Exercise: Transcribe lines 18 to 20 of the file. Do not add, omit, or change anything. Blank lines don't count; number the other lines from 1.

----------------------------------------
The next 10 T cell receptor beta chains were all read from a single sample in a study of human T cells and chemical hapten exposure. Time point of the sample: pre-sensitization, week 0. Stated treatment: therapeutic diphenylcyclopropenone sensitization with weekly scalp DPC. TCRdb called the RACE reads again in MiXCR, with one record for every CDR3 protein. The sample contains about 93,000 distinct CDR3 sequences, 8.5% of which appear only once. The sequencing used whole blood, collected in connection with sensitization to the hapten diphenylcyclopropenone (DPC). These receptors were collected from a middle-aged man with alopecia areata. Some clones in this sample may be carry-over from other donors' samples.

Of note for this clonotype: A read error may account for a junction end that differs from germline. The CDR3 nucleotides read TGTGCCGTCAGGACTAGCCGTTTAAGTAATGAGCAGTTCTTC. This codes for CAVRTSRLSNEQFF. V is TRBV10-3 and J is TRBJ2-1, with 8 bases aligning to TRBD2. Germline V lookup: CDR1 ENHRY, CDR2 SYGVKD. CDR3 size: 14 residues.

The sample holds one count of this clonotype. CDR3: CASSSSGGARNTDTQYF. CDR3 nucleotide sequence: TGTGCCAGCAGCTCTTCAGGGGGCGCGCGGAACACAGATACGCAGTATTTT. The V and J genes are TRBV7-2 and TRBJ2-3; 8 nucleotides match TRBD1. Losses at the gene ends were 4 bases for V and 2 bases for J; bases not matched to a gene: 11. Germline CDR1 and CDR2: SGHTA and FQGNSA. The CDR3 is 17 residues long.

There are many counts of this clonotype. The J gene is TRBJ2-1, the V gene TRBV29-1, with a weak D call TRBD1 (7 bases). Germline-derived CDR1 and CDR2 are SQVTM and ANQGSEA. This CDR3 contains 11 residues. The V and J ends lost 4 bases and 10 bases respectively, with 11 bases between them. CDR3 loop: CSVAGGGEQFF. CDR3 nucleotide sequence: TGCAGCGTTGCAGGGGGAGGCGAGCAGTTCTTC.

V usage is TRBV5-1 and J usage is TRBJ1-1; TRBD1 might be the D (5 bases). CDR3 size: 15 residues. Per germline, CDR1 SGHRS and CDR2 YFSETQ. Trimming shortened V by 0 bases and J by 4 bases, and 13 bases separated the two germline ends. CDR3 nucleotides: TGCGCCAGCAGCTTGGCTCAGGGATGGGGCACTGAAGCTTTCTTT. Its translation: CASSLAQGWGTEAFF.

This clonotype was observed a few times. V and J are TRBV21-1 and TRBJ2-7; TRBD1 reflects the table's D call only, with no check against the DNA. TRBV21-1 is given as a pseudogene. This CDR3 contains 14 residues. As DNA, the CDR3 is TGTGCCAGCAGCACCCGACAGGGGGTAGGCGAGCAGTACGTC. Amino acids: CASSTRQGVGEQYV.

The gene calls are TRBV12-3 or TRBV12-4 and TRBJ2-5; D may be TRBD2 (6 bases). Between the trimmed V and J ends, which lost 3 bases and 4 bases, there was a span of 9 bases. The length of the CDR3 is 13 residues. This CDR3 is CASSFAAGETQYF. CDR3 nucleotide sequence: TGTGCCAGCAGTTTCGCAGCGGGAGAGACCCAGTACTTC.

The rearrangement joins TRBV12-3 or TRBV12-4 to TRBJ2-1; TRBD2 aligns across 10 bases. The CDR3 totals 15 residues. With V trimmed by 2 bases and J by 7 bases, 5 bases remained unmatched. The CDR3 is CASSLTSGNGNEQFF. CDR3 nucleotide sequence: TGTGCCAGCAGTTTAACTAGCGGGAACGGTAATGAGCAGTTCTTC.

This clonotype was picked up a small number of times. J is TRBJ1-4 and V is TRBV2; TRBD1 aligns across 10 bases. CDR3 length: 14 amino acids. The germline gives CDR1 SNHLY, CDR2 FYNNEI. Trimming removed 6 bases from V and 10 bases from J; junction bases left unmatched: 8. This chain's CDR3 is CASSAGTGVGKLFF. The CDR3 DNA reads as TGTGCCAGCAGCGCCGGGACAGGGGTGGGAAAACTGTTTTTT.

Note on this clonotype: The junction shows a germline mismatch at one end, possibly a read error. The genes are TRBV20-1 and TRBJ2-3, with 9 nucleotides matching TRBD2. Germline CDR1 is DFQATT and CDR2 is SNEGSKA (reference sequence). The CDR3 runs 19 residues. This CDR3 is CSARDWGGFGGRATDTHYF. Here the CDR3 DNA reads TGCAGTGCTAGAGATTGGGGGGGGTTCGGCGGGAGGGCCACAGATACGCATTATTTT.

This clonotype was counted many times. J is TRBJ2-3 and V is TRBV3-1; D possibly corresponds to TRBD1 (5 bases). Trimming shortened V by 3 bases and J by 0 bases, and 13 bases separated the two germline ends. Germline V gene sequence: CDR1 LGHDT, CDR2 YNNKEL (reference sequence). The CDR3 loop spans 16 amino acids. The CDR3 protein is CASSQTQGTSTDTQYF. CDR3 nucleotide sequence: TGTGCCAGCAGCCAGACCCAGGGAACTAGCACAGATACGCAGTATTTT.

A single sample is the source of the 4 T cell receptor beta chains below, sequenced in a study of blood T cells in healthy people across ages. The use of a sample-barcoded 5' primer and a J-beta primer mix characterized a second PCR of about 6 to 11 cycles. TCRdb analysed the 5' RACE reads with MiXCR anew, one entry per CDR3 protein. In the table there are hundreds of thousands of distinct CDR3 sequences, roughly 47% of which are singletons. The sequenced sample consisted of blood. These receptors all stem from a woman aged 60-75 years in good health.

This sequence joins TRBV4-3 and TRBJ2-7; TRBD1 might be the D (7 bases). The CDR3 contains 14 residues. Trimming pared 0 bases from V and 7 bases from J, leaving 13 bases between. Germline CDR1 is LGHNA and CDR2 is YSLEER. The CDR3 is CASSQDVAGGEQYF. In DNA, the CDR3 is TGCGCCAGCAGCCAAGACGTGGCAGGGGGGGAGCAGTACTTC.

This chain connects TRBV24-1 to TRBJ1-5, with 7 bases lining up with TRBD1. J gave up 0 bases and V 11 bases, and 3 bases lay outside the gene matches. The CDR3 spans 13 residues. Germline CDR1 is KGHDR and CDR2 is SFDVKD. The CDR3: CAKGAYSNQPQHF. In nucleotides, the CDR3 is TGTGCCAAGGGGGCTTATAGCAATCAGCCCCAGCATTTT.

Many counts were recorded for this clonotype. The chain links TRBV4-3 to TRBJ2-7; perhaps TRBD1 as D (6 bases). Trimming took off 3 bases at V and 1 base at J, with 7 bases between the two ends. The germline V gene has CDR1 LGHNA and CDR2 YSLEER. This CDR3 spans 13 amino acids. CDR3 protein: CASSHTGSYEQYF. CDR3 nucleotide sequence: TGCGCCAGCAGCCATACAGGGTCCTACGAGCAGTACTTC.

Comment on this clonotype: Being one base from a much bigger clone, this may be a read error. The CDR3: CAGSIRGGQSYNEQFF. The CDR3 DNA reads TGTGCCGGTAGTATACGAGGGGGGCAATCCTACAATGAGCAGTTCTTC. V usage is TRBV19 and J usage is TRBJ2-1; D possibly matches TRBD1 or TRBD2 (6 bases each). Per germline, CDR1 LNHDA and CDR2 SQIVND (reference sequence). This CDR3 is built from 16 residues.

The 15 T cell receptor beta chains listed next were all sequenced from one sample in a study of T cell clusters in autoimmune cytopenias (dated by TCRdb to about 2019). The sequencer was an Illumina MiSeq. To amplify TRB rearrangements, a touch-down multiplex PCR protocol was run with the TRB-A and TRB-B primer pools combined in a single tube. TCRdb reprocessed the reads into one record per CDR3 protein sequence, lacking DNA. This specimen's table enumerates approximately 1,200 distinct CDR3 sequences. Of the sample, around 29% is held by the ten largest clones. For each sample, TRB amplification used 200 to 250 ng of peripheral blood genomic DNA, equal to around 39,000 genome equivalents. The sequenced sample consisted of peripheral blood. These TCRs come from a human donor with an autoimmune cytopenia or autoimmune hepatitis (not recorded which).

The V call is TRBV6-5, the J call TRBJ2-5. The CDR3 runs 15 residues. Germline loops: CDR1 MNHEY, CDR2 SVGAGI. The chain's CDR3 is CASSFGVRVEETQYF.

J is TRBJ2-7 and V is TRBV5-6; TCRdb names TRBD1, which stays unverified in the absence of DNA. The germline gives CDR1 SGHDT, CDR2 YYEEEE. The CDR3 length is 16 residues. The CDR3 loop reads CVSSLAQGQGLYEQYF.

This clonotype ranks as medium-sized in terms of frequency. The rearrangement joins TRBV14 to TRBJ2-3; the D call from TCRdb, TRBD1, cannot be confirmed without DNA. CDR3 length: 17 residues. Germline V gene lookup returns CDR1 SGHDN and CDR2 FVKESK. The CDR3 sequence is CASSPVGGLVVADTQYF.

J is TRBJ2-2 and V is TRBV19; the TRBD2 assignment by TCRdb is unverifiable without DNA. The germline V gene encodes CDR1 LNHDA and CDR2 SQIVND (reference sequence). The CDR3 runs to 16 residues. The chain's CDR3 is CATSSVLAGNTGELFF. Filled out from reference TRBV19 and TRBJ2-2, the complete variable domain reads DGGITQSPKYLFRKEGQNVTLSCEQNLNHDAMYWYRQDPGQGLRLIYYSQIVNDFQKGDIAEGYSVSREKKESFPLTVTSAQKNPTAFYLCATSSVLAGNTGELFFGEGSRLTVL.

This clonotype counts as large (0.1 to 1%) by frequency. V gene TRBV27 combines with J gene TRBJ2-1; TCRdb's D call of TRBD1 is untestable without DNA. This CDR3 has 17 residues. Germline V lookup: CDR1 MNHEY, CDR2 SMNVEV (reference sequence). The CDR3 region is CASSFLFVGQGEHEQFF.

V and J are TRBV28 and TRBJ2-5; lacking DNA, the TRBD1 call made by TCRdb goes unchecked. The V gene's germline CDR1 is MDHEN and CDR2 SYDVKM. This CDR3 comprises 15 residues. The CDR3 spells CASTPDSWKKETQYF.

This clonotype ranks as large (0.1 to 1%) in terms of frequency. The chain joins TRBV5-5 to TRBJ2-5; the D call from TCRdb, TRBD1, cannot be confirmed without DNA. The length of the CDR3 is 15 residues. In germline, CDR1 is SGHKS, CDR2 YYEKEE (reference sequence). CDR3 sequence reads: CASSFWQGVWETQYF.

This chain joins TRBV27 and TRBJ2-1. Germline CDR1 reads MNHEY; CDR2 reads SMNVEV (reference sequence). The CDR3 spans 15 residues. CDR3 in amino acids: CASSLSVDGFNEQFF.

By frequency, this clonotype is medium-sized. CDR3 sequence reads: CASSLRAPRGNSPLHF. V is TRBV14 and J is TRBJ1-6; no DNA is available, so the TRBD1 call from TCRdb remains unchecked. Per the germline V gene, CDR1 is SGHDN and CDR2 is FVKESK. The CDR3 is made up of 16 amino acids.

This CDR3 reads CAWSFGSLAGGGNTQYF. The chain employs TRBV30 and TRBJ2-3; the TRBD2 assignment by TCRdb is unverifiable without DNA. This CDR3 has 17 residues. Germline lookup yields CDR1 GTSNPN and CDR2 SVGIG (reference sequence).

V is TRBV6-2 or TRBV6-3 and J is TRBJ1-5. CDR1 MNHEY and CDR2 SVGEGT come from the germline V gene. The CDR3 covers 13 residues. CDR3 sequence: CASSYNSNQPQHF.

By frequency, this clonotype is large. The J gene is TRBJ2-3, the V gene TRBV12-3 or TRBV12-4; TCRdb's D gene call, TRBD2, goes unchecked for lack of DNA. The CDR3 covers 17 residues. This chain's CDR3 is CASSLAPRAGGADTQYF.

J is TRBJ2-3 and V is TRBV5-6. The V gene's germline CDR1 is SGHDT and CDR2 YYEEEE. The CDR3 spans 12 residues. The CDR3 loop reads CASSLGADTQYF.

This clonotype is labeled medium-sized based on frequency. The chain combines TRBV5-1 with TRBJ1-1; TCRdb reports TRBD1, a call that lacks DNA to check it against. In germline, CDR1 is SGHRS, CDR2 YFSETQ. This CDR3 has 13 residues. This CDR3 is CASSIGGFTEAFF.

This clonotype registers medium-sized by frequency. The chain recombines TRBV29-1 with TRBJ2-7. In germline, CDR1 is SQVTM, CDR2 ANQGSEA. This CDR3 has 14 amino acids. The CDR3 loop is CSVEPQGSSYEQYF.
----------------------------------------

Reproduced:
The V call is TRBV6-5, the J call TRBJ2-5. The CDR3 runs 15 residues. Germline loops: CDR1 MNHEY, CDR2 SVGAGI. The chain's CDR3 is CASSFGVRVEETQYF.

J is TRBJ2-7 and V is TRBV5-6; TCRdb names TRBD1, which stays unverified in the absence of DNA. The germline gives CDR1 SGHDT, CDR2 YYEEEE. The CDR3 length is 16 residues. The CDR3 loop reads CVSSLAQGQGLYEQYF.

This clonotype ranks as medium-sized in terms of frequency. The rearrangement joins TRBV14 to TRBJ2-3; the D call from TCRdb, TRBD1, cannot be confirmed without DNA. CDR3 length: 17 residues. Germline V gene lookup returns CDR1 SGHDN and CDR2 FVKESK. The CDR3 sequence is CASSPVGGLVVADTQYF.